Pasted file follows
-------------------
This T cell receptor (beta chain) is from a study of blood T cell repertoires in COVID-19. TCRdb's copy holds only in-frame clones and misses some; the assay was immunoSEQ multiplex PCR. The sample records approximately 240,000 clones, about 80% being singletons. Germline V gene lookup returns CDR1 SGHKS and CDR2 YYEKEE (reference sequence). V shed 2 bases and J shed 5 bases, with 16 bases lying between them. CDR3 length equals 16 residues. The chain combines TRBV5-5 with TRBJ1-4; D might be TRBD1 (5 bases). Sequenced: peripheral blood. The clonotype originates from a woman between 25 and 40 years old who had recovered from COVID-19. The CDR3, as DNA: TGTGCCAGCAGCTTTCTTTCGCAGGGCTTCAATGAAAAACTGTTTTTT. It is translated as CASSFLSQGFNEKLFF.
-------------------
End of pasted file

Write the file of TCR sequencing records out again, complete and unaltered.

This T cell receptor (beta chain) is from a study of blood T cell repertoires in COVID-19. TCRdb's copy holds only in-frame clones and misses some; the assay was immunoSEQ multiplex PCR. The sample records approximately 240,000 clones, about 80% being singletons. Germline V gene lookup returns CDR1 SGHKS and CDR2 YYEKEE (reference sequence). V shed 2 bases and J shed 5 bases, with 16 bases lying between them. CDR3 length equals 16 residues. The chain combines TRBV5-5 with TRBJ1-4; D might be TRBD1 (5 bases). Sequenced: peripheral blood. The clonotype originates from a woman between 25 and 40 years old who had recovered from COVID-19. The CDR3, as DNA: TGTGCCAGCAGCTTTCTTTCGCAGGGCTTCAATGAAAAACTGTTTTTT. It is translated as CASSFLSQGFNEKLFF.